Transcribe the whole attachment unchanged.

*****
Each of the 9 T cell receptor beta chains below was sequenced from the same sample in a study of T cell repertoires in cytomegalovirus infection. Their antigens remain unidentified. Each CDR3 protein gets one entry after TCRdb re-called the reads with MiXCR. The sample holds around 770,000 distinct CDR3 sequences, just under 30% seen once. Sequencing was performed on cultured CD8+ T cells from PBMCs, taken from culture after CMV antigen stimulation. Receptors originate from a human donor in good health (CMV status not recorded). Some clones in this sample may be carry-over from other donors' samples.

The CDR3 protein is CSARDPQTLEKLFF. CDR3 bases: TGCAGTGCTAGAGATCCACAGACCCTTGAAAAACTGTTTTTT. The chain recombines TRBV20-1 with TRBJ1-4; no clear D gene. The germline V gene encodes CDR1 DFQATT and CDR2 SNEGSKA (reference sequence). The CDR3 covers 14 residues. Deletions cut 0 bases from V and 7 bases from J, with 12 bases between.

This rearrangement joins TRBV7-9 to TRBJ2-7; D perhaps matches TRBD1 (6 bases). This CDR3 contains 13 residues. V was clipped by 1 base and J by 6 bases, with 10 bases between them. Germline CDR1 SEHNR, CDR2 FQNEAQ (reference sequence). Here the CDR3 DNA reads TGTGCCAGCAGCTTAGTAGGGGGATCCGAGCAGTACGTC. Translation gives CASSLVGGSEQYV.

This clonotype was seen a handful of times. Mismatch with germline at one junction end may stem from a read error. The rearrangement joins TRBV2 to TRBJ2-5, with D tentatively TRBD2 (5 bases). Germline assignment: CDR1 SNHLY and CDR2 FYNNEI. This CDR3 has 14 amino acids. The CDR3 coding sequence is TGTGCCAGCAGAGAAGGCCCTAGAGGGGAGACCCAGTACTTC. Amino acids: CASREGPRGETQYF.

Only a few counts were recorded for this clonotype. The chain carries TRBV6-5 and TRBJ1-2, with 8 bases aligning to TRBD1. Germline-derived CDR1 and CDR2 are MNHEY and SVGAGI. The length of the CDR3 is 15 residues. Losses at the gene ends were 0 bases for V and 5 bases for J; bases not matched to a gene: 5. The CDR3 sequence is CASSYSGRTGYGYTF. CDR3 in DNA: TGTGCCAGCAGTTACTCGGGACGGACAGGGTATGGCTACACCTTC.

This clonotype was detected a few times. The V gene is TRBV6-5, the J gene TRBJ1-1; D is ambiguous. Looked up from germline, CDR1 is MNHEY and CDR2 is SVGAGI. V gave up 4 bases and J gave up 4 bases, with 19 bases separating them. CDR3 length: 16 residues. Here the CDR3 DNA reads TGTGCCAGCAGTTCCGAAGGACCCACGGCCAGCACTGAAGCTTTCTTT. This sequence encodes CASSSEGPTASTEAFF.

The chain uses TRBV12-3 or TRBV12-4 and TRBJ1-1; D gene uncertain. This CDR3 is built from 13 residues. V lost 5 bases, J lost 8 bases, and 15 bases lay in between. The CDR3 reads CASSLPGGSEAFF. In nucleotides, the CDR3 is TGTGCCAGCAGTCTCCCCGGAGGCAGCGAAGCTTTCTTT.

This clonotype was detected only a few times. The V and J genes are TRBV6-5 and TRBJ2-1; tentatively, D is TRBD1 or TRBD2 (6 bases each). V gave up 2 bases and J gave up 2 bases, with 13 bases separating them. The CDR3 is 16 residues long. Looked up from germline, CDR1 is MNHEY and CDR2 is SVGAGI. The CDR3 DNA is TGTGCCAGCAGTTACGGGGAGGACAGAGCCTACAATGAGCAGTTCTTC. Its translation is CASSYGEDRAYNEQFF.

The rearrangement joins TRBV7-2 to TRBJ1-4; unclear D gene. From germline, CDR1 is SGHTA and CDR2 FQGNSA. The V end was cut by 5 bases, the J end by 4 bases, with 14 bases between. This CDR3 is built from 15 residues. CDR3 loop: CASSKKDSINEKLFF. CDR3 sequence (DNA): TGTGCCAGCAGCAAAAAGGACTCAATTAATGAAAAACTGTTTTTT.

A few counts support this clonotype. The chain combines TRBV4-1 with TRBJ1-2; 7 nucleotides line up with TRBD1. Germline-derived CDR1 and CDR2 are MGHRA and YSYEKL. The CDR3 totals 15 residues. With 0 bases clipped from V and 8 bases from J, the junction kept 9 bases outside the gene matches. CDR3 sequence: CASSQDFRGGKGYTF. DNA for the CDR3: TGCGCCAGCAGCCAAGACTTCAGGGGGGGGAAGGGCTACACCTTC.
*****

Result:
Each of the 9 T cell receptor beta chains below was sequenced from the same sample in a study of T cell repertoires in cytomegalovirus infection. Their antigens remain unidentified. Each CDR3 protein gets one entry after TCRdb re-called the reads with MiXCR. The sample holds around 770,000 distinct CDR3 sequences, just under 30% seen once. Sequencing was performed on cultured CD8+ T cells from PBMCs, taken from culture after CMV antigen stimulation. Receptors originate from a human donor in good health (CMV status not recorded). Some clones in this sample may be carry-over from other donors' samples.

The CDR3 protein is CSARDPQTLEKLFF. CDR3 bases: TGCAGTGCTAGAGATCCACAGACCCTTGAAAAACTGTTTTTT. The chain recombines TRBV20-1 with TRBJ1-4; no clear D gene. The germline V gene encodes CDR1 DFQATT and CDR2 SNEGSKA (reference sequence). The CDR3 covers 14 residues. Deletions cut 0 bases from V and 7 bases from J, with 12 bases between.

This rearrangement joins TRBV7-9 to TRBJ2-7; D perhaps matches TRBD1 (6 bases). This CDR3 contains 13 residues. V was clipped by 1 base and J by 6 bases, with 10 bases between them. Germline CDR1 SEHNR, CDR2 FQNEAQ (reference sequence). Here the CDR3 DNA reads TGTGCCAGCAGCTTAGTAGGGGGATCCGAGCAGTACGTC. Translation gives CASSLVGGSEQYV.

This clonotype was seen a handful of times. Mismatch with germline at one junction end may stem from a read error. The rearrangement joins TRBV2 to TRBJ2-5, with D tentatively TRBD2 (5 bases). Germline assignment: CDR1 SNHLY and CDR2 FYNNEI. This CDR3 has 14 amino acids. The CDR3 coding sequence is TGTGCCAGCAGAGAAGGCCCTAGAGGGGAGACCCAGTACTTC. Amino acids: CASREGPRGETQYF.

Only a few counts were recorded for this clonotype. The chain carries TRBV6-5 and TRBJ1-2, with 8 bases aligning to TRBD1. Germline-derived CDR1 and CDR2 are MNHEY and SVGAGI. The length of the CDR3 is 15 residues. Losses at the gene ends were 0 bases for V and 5 bases for J; bases not matched to a gene: 5. The CDR3 sequence is CASSYSGRTGYGYTF. CDR3 in DNA: TGTGCCAGCAGTTACTCGGGACGGACAGGGTATGGCTACACCTTC.

This clonotype was detected a few times. The V gene is TRBV6-5, the J gene TRBJ1-1; D is ambiguous. Looked up from germline, CDR1 is MNHEY and CDR2 is SVGAGI. V gave up 4 bases and J gave up 4 bases, with 19 bases separating them. CDR3 length: 16 residues. Here the CDR3 DNA reads TGTGCCAGCAGTTCCGAAGGACCCACGGCCAGCACTGAAGCTTTCTTT. This sequence encodes CASSSEGPTASTEAFF.

The chain uses TRBV12-3 or TRBV12-4 and TRBJ1-1; D gene uncertain. This CDR3 is built from 13 residues. V lost 5 bases, J lost 8 bases, and 15 bases lay in between. The CDR3 reads CASSLPGGSEAFF. In nucleotides, the CDR3 is TGTGCCAGCAGTCTCCCCGGAGGCAGCGAAGCTTTCTTT.

This clonotype was detected only a few times. The V and J genes are TRBV6-5 and TRBJ2-1; tentatively, D is TRBD1 or TRBD2 (6 bases each). V gave up 2 bases and J gave up 2 bases, with 13 bases separating them. The CDR3 is 16 residues long. Looked up from germline, CDR1 is MNHEY and CDR2 is SVGAGI. The CDR3 DNA is TGTGCCAGCAGTTACGGGGAGGACAGAGCCTACAATGAGCAGTTCTTC. Its translation is CASSYGEDRAYNEQFF.

The rearrangement joins TRBV7-2 to TRBJ1-4; unclear D gene. From germline, CDR1 is SGHTA and CDR2 FQGNSA. The V end was cut by 5 bases, the J end by 4 bases, with 14 bases between. This CDR3 is built from 15 residues. CDR3 loop: CASSKKDSINEKLFF. CDR3 sequence (DNA): TGTGCCAGCAGCAAAAAGGACTCAATTAATGAAAAACTGTTTTTT.

A few counts support this clonotype. The chain combines TRBV4-1 with TRBJ1-2; 7 nucleotides line up with TRBD1. Germline-derived CDR1 and CDR2 are MGHRA and YSYEKL. The CDR3 totals 15 residues. With 0 bases clipped from V and 8 bases from J, the junction kept 9 bases outside the gene matches. CDR3 sequence: CASSQDFRGGKGYTF. DNA for the CDR3: TGCGCCAGCAGCCAAGACTTCAGGGGGGGGAAGGGCTACACCTTC.